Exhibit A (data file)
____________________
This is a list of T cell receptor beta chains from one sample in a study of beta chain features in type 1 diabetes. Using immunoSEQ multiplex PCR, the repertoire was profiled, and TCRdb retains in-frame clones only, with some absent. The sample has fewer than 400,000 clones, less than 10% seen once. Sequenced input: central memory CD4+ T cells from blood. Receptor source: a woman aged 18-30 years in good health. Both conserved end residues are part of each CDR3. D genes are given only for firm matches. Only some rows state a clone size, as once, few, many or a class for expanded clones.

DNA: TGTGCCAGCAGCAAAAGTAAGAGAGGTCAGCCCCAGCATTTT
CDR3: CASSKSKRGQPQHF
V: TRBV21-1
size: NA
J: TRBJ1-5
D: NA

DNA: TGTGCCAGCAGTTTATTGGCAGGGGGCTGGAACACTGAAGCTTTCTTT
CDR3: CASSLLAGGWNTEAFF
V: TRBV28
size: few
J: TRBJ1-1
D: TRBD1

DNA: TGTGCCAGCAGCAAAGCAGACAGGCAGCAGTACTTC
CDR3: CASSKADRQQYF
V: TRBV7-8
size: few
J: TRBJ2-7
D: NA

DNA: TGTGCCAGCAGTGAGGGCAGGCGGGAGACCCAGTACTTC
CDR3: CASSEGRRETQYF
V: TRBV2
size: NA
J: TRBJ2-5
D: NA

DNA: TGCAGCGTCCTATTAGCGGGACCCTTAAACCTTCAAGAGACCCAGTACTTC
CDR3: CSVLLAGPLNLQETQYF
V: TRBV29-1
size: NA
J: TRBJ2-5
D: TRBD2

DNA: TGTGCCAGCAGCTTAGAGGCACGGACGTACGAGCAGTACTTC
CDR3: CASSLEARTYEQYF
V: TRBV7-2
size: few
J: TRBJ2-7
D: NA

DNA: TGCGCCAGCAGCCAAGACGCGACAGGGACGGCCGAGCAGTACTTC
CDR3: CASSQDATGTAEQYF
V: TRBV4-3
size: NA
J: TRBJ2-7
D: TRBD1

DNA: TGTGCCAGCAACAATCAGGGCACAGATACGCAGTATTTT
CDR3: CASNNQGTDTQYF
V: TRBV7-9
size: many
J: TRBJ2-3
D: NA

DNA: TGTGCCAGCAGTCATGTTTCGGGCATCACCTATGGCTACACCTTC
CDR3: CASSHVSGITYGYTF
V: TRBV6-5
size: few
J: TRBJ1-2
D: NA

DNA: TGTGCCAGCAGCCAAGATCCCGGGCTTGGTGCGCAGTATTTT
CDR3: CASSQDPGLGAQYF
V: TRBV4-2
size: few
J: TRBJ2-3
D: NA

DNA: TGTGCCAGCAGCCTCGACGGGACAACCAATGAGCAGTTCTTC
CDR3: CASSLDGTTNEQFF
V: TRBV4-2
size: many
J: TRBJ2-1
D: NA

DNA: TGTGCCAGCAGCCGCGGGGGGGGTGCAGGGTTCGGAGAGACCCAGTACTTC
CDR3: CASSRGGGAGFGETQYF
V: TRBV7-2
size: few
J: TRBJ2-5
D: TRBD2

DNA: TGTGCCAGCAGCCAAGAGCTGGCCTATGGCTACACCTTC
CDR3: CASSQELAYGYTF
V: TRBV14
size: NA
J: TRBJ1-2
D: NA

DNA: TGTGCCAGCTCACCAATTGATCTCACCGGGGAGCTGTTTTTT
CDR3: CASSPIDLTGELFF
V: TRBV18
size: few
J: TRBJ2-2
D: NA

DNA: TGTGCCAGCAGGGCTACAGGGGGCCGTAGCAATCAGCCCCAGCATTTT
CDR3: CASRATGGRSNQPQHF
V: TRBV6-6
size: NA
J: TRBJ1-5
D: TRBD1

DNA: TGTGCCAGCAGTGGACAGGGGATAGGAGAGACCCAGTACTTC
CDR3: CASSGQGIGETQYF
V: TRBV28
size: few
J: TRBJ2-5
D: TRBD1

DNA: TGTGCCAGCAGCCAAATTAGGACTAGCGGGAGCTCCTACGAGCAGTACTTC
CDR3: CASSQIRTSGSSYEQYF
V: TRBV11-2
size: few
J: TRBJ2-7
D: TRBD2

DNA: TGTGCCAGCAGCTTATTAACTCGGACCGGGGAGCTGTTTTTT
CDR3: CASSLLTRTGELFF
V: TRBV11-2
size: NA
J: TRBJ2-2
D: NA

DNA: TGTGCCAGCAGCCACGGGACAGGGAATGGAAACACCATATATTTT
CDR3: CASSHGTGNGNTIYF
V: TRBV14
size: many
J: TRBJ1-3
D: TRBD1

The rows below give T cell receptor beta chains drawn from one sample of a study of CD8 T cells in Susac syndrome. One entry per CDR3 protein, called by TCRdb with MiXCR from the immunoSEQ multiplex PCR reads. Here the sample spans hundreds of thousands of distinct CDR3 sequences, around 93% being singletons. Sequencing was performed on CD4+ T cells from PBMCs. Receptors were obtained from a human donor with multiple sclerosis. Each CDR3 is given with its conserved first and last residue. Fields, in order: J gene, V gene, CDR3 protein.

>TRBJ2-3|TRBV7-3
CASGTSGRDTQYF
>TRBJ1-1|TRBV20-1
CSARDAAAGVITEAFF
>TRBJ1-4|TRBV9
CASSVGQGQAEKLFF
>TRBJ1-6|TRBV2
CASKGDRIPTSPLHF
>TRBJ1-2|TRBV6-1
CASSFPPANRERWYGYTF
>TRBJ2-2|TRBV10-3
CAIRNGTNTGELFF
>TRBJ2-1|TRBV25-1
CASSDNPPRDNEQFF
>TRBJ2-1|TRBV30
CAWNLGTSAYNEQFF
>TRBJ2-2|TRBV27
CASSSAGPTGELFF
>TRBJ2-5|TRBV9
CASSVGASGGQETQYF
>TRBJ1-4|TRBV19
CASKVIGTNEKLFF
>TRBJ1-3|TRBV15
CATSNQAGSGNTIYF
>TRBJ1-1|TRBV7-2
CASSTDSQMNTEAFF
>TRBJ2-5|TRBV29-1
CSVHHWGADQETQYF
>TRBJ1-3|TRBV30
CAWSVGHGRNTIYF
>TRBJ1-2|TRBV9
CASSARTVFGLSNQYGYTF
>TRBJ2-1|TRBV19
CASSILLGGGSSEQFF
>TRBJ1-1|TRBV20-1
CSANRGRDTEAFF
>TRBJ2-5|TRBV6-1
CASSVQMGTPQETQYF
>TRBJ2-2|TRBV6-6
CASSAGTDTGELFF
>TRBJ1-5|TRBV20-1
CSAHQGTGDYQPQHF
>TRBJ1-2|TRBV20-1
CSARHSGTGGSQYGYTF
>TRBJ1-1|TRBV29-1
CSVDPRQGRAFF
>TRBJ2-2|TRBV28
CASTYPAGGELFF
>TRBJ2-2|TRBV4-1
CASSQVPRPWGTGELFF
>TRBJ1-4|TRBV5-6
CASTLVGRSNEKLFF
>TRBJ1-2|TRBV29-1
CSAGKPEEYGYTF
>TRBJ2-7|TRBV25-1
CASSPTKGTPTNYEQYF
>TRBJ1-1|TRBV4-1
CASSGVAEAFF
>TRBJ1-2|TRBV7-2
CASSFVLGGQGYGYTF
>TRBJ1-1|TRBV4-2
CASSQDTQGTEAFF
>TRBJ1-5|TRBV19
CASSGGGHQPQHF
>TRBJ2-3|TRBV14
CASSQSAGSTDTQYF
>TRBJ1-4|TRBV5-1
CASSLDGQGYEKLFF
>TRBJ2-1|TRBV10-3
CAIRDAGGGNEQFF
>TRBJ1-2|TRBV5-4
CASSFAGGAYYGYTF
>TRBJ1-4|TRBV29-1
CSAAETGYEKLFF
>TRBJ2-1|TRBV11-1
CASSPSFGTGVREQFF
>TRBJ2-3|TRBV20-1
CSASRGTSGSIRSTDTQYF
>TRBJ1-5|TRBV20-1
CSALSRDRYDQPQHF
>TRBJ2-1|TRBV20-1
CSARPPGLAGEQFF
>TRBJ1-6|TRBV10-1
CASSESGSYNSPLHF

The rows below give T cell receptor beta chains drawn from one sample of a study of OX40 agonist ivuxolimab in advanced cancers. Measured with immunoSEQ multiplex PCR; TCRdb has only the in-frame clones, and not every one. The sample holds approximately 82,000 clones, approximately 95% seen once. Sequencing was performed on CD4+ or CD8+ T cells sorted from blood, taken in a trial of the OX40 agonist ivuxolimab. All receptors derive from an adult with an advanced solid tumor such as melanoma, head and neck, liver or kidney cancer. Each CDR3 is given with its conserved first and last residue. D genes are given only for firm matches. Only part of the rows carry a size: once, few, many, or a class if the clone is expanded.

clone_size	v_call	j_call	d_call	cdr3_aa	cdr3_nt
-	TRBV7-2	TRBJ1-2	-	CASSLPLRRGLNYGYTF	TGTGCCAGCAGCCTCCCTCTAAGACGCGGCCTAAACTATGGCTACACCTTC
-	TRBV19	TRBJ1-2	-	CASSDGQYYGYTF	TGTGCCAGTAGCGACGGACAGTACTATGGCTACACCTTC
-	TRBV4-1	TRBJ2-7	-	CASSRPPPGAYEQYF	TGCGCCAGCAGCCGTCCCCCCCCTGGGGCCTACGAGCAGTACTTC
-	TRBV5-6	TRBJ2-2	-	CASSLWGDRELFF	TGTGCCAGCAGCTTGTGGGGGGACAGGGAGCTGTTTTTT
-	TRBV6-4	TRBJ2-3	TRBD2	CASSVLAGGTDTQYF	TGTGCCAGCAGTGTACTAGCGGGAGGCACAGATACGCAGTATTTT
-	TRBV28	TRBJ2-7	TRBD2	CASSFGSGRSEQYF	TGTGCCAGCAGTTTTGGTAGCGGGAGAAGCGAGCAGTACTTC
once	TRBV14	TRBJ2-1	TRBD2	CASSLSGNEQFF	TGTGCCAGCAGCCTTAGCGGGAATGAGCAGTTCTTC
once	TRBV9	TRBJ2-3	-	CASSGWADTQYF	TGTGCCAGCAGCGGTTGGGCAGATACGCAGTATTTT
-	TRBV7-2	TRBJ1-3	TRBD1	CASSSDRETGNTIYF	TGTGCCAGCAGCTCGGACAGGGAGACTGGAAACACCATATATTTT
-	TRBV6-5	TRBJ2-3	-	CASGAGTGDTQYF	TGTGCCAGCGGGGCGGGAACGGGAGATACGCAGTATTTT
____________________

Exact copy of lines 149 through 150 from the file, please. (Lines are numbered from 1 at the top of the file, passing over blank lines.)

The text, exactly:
>TRBJ2-1|TRBV19
CASSILLGGGSSEQFF